CMU’s Sue Guevara earns at least $340K under new deal

Tony Paul
The Detroit News

Central Michigan’s historic run to the NCAA Tournament’s Sweet 16 has earned long-time coach Sue Guevara a substantial raise that draws her significantly closer to the highest-paid women’s basketball coaches in the state.

Guevara’s new contract, officially signed earlier this week, will pay her a base salary of $290,000 a year, according to details obtained by The News through a Freedom of Information Act request. That’s a 19.3-percent raise from the $234,000 she was earning under a revised deal signed in March 2015.

Her new, five-year contract runs through the 2022-23 season, a two-year extension.

Among her peers in Michigan, Guevara trails only Michigan State’s Suzy Merchant ($458,025) and Michigan’s Kim Barnes-Arico ($360,000). Eastern Michigan’s Fred Castro earns $195,000, Western Michigan’s Shane Clipfell $166,650, and Oakland’s Jeff Tungate $147,434. Detroit Mercy coach Bernard Scott’s salary isn’t made available to the public, because Detroit Mercy is a private institution.

“This puts Coach G. exactly where she has taken this program — to the top of the MAC and among the best in the Group of Five schools,” athletic director Michael Alford said. “Student-athletes thrive in this program.”

Guevara, 63, a Saginaw native who just completed her 11th season at Central Michigan, stands to pocket much more than her base salary, however. She will earn an additional $50,000 a year for TV and radio appearances, as well as university promotional appearances. Those sums increase in the later years of the contract.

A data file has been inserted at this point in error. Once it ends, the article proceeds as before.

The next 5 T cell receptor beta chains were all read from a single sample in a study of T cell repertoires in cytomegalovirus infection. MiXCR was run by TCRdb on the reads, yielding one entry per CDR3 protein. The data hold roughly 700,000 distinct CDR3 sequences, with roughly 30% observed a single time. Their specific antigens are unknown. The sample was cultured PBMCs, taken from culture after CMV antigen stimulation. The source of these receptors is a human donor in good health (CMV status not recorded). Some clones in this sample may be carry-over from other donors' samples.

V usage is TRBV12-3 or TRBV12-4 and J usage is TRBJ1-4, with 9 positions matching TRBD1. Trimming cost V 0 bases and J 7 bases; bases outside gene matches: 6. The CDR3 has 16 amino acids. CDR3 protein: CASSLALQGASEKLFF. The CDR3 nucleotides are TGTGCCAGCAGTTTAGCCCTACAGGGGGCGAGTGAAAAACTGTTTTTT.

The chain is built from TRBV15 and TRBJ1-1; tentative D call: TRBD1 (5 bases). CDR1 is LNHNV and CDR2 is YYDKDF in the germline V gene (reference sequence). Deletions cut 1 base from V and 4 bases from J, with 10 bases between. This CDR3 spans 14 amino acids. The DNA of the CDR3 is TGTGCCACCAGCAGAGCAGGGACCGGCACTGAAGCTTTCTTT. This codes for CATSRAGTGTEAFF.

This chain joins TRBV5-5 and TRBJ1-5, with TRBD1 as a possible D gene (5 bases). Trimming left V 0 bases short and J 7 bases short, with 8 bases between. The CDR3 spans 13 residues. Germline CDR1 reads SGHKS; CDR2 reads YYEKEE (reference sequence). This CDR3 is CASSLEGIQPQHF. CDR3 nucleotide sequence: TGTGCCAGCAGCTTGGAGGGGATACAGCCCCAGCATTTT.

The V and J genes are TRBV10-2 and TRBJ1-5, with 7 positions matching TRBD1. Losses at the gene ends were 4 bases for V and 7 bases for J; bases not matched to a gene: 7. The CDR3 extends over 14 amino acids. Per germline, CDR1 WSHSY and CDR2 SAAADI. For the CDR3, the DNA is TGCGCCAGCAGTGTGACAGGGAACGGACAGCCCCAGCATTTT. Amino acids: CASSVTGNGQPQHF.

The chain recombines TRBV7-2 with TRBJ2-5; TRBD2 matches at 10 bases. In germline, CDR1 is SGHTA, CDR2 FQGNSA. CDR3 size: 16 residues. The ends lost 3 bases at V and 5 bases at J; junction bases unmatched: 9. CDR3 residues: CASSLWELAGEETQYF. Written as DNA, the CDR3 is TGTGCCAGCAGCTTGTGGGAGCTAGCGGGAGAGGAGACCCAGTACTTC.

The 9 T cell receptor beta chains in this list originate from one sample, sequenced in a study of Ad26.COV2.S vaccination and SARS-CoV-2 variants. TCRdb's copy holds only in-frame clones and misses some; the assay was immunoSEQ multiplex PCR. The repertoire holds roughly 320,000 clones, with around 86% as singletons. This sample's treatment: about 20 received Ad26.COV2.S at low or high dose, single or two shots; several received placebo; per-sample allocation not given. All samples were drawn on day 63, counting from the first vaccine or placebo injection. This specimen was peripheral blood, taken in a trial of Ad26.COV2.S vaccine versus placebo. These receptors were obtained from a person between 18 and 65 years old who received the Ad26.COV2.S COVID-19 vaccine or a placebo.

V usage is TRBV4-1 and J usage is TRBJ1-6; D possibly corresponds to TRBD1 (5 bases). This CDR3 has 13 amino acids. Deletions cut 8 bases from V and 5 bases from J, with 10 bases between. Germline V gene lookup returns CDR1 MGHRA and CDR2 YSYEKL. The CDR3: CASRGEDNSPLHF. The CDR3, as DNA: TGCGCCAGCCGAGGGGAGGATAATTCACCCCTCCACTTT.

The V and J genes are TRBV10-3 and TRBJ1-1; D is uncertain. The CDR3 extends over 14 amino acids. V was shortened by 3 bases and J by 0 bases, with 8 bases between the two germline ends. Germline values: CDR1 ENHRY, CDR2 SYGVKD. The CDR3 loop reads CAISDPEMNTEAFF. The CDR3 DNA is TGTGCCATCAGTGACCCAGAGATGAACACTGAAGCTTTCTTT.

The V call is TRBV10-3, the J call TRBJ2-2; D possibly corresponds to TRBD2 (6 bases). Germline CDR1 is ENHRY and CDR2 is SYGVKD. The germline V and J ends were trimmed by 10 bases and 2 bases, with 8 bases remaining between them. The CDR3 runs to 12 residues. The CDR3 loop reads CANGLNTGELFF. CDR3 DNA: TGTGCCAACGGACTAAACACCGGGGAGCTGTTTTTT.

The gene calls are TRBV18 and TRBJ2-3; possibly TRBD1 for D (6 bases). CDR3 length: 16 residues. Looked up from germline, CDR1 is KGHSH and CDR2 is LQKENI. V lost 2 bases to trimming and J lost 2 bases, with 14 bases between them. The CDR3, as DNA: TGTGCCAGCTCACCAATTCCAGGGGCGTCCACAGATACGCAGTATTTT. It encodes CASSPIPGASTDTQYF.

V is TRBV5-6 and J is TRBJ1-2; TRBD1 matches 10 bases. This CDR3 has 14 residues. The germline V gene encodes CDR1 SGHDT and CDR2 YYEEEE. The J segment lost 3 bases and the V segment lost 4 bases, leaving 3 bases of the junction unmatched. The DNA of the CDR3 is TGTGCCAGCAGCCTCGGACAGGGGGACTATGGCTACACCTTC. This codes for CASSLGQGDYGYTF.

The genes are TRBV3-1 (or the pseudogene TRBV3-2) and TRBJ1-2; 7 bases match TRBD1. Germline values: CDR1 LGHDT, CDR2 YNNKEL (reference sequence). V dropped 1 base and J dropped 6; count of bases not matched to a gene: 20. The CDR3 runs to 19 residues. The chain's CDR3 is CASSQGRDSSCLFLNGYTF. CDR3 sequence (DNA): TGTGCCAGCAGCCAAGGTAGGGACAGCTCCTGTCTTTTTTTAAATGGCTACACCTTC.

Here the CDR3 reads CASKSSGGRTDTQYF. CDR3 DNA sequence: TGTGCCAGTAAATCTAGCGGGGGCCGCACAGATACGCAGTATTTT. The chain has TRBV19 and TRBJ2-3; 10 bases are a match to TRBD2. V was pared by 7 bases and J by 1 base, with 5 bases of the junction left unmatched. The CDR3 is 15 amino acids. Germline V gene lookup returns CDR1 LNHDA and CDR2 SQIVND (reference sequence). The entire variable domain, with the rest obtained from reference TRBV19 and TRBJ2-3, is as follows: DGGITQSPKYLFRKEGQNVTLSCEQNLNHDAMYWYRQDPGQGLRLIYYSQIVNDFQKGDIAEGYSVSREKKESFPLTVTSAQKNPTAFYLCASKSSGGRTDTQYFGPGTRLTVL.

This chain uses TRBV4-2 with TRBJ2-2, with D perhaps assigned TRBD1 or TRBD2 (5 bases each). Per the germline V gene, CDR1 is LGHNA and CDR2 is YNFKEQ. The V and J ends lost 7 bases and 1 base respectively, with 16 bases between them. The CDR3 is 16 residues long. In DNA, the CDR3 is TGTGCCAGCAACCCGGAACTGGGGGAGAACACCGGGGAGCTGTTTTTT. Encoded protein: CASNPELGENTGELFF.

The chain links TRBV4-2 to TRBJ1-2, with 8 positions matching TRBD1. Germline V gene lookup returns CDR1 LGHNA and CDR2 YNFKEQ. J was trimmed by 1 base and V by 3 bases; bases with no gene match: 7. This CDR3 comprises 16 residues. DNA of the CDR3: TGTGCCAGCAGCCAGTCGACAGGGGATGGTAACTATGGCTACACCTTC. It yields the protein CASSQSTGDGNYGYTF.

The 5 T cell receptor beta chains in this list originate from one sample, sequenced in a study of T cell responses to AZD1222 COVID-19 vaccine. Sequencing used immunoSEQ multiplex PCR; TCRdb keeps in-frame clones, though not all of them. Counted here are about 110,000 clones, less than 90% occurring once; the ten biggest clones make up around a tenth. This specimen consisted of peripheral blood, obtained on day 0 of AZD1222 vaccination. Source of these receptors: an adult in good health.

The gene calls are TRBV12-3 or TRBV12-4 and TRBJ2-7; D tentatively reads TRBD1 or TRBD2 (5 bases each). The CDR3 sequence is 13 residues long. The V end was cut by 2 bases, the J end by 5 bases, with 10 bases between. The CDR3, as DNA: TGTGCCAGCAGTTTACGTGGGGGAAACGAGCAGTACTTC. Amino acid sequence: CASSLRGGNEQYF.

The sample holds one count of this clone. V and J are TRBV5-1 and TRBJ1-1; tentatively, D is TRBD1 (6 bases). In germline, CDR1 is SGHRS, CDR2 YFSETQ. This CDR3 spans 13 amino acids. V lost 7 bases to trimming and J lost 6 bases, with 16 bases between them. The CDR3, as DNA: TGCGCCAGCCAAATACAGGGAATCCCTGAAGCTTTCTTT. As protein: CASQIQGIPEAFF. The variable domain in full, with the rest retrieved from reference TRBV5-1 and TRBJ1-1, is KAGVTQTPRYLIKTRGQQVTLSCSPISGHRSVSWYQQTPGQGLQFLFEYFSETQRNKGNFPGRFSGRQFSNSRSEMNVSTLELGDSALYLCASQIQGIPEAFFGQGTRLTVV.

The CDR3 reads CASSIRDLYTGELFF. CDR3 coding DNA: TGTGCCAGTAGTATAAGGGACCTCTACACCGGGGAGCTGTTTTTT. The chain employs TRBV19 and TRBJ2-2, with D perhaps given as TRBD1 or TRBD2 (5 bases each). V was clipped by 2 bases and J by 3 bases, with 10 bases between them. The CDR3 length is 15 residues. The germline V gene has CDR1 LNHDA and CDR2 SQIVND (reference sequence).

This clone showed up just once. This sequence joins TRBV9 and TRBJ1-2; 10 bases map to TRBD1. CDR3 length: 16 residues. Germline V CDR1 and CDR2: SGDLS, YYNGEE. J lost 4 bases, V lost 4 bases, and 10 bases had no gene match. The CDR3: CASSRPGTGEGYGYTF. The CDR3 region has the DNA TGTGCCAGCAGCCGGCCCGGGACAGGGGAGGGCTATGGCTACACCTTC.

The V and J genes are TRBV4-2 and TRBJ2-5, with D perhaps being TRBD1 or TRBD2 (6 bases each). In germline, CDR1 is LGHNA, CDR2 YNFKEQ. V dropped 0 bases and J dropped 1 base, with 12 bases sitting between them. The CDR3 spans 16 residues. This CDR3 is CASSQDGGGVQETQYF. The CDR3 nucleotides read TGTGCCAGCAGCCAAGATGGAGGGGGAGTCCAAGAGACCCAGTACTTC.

For the early years of the contract, those add-ons bring her guaranteed compensation to $340,000, and that doesn’t include bonuses. Central Michigan’s big season — the Chippewas were 30-4, won the Mid-American Conference and advanced to the Sweet 16 for the first time in program history — earned her at least $90,000 in bonuses this season, and most of the bonus benchmarks are worth more under her new contract.

Guevara spent seven years as Michigan’s coach, before landing at Central Michigan in 2007. Her basketball coaching career began as an assistant at Saginaw Valley State in the late 1970s, and also has included stops at Ohio State, Ball State, Michigan State and Auburn.

She told The News recently she has no retirement plans, especially not after this season, which she called among her most-fun ever.

“I do get to turn 64 in July, and the way I feel, you could just reverse those numbers. That’s how I feel,” said Guevara, 204-148 at Central Michigan, with two NCAA appearances, and 326-230 overall, with four NCAA appearances.

Guevara’s contract, signed by outgoing president George E. Ross and Alford, does include a steep buyout should she decide to leave Central Michigan — $1.5 million if she were to depart before the end of Year 1, $750,000 before the end of Year 2, $500,000 before the end of Year 3, and $250,000 before the end of Year 4 and Year 5.

The new deal is the first major coaching decision for Alford, who took over as athletic director last May.

Central Michigan finished 20th in the final coaches’ poll for 2018, and could start the 2018-19 season ranked, too, with returning stars such as guard Presley Hudson, forward Reyna Frost, and guard Micaela Kelly. The Chippewas lose two big players in forward Tinara Moore, the MAC player of the year, and guard Cassie Breen. Moore, of Southgate, signed a training-camp tryout with the Washington Mystics of the WNBA.

The four-player recruiting class is promising, though — and, in a Central Michigan first, it doesn’t feature a single player from the state of Michigan.